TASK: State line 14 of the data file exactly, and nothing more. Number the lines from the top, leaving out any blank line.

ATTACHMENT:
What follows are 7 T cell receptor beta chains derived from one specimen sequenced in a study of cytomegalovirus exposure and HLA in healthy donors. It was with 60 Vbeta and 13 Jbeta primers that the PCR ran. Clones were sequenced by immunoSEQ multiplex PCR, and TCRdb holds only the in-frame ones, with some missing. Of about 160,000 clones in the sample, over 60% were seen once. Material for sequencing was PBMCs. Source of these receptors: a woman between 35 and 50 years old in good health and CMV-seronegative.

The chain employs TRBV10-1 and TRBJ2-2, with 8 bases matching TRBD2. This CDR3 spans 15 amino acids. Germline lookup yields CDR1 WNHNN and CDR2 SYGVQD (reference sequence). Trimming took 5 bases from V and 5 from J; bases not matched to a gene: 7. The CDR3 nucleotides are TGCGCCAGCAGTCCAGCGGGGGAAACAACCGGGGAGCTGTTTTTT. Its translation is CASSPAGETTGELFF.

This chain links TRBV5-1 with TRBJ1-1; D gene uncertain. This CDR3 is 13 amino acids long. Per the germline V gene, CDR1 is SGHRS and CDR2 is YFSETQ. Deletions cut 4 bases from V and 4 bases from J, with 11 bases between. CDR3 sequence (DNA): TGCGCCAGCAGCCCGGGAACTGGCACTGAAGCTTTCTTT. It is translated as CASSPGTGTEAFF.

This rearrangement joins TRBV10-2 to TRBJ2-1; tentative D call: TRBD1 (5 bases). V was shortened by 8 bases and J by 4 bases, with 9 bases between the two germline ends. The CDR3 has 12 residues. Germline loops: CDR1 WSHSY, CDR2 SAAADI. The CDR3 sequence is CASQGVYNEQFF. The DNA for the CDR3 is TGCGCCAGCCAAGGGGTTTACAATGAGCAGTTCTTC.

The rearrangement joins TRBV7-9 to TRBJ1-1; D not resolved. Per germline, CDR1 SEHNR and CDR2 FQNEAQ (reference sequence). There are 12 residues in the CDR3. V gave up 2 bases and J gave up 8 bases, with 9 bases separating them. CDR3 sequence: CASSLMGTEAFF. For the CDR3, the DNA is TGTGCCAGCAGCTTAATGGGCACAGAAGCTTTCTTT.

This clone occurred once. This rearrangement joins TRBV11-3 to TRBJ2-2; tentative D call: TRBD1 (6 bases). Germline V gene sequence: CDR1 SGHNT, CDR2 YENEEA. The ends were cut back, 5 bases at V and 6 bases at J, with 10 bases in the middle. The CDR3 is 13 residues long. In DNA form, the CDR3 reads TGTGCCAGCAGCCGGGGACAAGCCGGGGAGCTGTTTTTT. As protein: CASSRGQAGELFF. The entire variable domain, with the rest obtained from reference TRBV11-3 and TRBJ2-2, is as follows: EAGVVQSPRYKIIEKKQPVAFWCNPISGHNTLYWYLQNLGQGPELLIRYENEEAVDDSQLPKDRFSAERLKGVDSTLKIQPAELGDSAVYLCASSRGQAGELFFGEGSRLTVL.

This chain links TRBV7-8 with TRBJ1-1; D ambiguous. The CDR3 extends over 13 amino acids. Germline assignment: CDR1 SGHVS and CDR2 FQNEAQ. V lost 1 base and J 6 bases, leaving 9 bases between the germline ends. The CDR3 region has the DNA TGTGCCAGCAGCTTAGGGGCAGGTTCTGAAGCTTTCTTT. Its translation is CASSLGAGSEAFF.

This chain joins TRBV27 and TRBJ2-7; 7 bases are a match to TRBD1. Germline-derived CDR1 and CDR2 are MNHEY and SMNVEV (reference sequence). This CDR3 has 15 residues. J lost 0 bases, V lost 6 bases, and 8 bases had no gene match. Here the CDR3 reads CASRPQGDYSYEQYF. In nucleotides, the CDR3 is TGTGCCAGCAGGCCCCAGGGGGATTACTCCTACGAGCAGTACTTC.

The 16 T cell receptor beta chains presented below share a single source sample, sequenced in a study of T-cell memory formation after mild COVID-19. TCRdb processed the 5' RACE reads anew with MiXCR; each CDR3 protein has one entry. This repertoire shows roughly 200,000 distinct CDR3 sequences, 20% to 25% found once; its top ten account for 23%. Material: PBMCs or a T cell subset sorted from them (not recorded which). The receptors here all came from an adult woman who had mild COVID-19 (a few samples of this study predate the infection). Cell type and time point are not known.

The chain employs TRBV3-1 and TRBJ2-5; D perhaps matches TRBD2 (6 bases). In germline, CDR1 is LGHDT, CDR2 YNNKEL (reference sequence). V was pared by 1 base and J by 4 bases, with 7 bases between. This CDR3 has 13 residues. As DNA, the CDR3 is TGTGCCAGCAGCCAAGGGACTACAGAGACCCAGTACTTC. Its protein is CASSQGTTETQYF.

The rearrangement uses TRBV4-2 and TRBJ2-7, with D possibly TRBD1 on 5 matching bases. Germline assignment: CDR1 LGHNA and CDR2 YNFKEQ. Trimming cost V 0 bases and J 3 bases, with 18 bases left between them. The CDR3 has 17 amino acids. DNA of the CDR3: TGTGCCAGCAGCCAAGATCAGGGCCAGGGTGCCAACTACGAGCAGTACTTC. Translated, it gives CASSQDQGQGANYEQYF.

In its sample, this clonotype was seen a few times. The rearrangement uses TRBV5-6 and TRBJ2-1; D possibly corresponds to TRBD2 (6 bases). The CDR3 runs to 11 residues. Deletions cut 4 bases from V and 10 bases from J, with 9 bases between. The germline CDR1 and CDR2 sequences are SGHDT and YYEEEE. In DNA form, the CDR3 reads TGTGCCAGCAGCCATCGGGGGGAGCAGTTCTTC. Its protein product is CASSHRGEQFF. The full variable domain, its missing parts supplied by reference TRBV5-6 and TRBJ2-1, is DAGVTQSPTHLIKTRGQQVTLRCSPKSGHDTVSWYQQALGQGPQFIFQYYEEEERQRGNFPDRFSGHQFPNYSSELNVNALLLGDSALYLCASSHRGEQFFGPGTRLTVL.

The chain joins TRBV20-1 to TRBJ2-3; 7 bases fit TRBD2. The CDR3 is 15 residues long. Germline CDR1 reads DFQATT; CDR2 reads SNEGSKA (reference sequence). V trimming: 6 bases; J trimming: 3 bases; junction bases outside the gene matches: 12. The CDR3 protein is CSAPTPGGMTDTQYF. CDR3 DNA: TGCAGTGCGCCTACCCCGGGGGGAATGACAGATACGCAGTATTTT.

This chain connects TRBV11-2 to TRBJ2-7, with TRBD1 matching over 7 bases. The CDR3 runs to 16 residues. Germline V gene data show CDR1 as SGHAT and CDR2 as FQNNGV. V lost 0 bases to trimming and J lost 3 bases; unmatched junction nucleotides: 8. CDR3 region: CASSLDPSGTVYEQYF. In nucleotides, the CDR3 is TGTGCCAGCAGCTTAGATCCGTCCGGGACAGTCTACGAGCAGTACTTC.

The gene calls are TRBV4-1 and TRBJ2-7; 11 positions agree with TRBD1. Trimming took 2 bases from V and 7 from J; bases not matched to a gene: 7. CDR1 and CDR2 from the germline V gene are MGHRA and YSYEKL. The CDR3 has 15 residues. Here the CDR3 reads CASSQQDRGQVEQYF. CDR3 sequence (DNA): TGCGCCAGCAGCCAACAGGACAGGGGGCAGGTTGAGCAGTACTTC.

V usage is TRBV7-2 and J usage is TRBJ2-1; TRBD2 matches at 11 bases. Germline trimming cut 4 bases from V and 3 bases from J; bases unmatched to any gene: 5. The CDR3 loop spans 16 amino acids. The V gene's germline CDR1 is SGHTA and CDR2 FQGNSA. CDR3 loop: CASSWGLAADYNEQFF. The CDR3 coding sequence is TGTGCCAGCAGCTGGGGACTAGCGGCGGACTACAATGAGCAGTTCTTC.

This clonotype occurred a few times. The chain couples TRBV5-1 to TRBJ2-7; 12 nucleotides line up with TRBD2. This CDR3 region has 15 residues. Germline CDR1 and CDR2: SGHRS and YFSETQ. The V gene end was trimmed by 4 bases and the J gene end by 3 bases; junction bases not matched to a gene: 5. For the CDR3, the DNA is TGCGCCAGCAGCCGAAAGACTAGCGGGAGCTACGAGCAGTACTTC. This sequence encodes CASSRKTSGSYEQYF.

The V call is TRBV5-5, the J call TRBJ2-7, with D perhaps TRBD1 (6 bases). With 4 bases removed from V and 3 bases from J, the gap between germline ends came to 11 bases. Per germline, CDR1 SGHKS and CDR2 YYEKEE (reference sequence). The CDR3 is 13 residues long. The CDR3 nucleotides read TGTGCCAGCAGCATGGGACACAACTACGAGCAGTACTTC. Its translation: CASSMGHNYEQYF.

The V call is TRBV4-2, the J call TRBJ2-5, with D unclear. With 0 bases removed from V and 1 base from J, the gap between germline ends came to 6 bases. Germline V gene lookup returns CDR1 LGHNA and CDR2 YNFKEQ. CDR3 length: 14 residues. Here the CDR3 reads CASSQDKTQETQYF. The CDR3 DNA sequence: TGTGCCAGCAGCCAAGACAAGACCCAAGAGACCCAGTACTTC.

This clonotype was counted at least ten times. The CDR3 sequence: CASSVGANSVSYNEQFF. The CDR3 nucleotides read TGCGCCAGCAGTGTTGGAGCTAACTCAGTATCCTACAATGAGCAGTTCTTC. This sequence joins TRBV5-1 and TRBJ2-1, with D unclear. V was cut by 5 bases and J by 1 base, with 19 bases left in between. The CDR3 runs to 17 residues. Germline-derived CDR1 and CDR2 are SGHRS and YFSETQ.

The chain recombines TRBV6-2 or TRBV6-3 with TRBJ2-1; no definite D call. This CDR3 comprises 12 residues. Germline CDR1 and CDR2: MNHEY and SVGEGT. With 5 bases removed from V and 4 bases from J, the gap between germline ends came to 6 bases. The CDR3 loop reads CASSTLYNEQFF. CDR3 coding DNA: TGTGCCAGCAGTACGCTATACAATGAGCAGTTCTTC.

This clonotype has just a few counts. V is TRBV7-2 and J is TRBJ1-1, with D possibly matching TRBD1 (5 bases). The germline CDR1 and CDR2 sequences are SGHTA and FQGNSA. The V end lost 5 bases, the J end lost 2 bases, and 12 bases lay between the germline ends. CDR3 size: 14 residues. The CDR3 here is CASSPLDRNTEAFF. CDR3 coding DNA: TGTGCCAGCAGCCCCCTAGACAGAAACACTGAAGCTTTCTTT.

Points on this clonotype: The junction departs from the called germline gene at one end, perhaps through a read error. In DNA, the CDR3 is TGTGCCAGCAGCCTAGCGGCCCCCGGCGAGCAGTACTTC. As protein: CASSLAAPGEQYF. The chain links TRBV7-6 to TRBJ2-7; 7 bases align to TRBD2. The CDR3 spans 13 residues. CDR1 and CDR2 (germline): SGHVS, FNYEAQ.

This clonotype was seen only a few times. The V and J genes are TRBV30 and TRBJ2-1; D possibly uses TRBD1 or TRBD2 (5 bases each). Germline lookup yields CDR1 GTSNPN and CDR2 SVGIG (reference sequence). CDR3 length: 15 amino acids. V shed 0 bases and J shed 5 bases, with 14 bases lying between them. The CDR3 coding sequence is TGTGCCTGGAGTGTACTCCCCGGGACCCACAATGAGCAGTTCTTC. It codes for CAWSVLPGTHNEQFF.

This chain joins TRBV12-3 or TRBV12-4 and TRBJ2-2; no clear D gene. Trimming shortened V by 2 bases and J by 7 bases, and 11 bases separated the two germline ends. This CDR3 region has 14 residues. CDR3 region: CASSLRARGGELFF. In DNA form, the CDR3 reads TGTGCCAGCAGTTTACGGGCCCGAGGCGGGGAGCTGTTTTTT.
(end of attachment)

This chain connects TRBV11-2 to TRBJ2-7, with TRBD1 matching over 7 bases. The CDR3 runs to 16 residues. Germline V gene data show CDR1 as SGHAT and CDR2 as FQNNGV. V lost 0 bases to trimming and J lost 3 bases; unmatched junction nucleotides: 8. CDR3 region: CASSLDPSGTVYEQYF. In nucleotides, the CDR3 is TGTGCCAGCAGCTTAGATCCGTCCGGGACAGTCTACGAGCAGTACTTC.